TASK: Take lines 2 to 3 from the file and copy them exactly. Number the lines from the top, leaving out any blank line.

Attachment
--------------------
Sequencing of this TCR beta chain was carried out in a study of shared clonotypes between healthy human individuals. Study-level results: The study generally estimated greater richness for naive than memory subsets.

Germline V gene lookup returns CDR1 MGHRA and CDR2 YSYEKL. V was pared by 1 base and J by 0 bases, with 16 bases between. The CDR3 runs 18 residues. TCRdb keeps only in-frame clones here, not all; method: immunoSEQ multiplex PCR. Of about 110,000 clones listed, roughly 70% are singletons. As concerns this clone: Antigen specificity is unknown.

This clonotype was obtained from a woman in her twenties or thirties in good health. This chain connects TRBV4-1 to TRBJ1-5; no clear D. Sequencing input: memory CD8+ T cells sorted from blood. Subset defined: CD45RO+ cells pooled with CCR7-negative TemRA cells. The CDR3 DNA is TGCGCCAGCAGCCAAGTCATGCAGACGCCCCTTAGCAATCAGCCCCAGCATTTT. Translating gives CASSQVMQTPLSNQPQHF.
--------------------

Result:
Germline V gene lookup returns CDR1 MGHRA and CDR2 YSYEKL. V was pared by 1 base and J by 0 bases, with 16 bases between. The CDR3 runs 18 residues. TCRdb keeps only in-frame clones here, not all; method: immunoSEQ multiplex PCR. Of about 110,000 clones listed, roughly 70% are singletons. As concerns this clone: Antigen specificity is unknown.

This clonotype was obtained from a woman in her twenties or thirties in good health. This chain connects TRBV4-1 to TRBJ1-5; no clear D. Sequencing input: memory CD8+ T cells sorted from blood. Subset defined: CD45RO+ cells pooled with CCR7-negative TemRA cells. The CDR3 DNA is TGCGCCAGCAGCCAAGTCATGCAGACGCCCCTTAGCAATCAGCCCCAGCATTTT. Translating gives CASSQVMQTPLSNQPQHF.